It’s ironic that Hernandez made his major league debut at the same time the last great teenage pitching phenom, Dwight Gooden, was arrested for driving under the influence (and subsequently fleeing the site). As you can see in this picture (compared to a picture taken earlier this year), Gooden has obviously had a very, very difficult time lately.
Perhaps the greatest thrill of my time as a Mets fan was watching Gooden come up to the majors in the early 1980s. I had never seen a 19-year-old ballplayer like him, and I haven’t since (Hernandez notwithstanding). He had an effortless, fluid delivery, a fastball with “giddyup” and a curveball that was virtually unhittable. (The Mets’ announcers called it “Lord Charles” instead of just “Uncle Charley.”) The tradition of hanging a “K” for every strikeout started with Gooden (creatively copied with K’s that look like Felix the Cat for Hernandez). He also had that great smile and a demeanor that could seemingly handle New York. How wrong I was.
I hope King Felix can avoid the same fate, and I wish Dwight Gooden all the best as he attempts to get his life together.
Maybe it’s time for a different approach.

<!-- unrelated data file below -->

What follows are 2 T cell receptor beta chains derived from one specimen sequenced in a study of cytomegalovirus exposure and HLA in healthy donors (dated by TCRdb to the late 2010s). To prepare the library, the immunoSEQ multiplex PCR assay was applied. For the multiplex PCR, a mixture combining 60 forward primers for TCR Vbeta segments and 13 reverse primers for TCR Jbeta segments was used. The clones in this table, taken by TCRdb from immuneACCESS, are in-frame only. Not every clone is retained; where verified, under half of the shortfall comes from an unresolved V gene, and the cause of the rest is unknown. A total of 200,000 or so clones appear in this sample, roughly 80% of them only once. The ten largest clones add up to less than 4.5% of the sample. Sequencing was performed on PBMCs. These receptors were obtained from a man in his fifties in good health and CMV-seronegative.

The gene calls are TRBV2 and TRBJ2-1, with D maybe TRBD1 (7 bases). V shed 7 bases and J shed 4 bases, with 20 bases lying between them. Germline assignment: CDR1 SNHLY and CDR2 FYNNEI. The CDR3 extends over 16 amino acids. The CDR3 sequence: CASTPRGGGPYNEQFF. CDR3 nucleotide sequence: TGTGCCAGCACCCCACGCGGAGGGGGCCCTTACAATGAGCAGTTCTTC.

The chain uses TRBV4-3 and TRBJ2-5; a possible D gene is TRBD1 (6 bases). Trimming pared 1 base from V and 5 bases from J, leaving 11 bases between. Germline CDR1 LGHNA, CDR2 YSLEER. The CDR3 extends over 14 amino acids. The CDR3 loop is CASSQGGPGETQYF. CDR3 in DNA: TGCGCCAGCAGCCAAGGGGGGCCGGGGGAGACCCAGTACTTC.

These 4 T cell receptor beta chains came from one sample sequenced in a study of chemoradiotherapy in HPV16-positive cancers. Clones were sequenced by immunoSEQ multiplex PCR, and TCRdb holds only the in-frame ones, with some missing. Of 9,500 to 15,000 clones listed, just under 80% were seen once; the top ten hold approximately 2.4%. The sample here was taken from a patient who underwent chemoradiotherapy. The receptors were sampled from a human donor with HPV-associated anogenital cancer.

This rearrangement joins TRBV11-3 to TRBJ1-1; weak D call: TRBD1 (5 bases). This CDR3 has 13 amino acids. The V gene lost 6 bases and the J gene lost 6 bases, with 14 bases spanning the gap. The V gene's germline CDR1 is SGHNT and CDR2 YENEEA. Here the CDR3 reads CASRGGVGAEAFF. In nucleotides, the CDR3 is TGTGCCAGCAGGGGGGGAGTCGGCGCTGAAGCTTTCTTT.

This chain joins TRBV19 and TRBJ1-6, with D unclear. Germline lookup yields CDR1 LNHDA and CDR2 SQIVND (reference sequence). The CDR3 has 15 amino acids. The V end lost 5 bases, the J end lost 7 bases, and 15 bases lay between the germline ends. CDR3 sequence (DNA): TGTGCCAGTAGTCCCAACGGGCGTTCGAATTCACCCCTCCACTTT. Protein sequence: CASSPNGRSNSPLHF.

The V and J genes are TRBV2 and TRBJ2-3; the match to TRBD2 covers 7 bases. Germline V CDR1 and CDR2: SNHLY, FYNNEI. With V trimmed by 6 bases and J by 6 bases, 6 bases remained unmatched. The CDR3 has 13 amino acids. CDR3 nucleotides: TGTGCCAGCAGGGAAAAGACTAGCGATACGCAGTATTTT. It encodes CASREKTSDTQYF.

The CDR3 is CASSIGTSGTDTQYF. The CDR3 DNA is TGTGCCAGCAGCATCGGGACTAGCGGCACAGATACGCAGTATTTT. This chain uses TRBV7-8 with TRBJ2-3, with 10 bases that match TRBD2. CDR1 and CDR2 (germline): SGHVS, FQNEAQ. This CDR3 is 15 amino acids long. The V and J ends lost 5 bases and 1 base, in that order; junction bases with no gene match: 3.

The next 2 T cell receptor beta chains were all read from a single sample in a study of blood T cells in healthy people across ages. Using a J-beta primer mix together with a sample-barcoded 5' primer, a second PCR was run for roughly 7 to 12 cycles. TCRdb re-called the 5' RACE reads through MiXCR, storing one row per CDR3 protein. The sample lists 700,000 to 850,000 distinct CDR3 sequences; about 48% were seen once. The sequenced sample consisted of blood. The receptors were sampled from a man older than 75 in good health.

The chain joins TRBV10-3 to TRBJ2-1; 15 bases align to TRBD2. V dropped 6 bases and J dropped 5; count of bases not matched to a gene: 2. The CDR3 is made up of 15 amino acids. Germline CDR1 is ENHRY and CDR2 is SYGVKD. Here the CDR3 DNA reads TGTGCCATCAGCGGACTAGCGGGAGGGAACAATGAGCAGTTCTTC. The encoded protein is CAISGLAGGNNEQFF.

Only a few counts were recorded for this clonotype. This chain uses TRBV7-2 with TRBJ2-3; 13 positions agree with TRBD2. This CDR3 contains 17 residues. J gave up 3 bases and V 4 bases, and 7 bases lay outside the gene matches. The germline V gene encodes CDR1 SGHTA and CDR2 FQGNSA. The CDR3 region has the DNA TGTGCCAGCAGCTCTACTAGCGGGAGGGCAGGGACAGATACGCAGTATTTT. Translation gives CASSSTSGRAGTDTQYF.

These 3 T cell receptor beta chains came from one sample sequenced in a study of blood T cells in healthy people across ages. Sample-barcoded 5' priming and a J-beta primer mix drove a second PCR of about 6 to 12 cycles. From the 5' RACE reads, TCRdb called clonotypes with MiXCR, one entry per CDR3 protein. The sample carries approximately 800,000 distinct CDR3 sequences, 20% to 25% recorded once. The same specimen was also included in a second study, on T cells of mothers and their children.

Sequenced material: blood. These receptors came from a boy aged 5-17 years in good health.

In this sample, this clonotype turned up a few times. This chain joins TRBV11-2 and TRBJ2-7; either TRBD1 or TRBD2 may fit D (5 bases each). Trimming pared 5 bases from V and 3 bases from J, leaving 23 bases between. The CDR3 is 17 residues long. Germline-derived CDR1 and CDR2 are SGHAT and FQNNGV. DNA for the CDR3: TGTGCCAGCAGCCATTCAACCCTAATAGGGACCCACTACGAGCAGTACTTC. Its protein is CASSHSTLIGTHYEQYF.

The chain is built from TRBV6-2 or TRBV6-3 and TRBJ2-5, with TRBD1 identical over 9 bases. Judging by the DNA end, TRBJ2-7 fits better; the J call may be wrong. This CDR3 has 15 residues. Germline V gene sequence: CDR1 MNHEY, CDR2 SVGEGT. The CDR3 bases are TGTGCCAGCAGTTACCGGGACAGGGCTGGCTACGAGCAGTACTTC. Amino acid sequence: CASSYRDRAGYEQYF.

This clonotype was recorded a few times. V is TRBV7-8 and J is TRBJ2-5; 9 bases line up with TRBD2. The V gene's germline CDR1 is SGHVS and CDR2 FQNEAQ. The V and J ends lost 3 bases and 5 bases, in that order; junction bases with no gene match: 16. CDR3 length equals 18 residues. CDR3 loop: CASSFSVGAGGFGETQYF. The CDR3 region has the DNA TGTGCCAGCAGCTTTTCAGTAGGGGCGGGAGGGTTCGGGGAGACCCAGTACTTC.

Nate Silver wrote a neat article for Baseball Prospectus last week, in which he calculated the value great base runners add over more pedestrian leadoff batters. For his analysis, he took the following steps:
- He calculated the number of times a batter reached base (TRB), which is the numerator of OBP (you know, hits plus walks plus hit-by-pitch).
- He then calculated the value of a stolen base and extra base taken on a base hit—as well as the negative value of being caught stealing—relative to the value of reaching base. For example, a stolen base is worth 36% of a TRB.
- He then multiplied each base-stealing event times its relative value and added it to the total TRB for each batter.
- Finally, he divided this new TRB total by each batter’s plate appearances to calculate a new on-base percentage (OBP), which he called speed-adjusted OBP (SOB, a great acronym).
Nate’s conclusion was that a great base runner adds .20 to .30 points of value to his OBP over an average base runner, providing joy to all those Jose Reyes and Tony Womack fans out there. The thing is, this isn’t quite right.
As all aficionados of A’s manager Billy Beane and former Orioles manager Earl Weaver know, OBP doesn’t just measure the percent of times a runner reaches base. It also measures the percent of time a batter didn’t make an out. And adding base running-related TRBs to the equation misses the latter.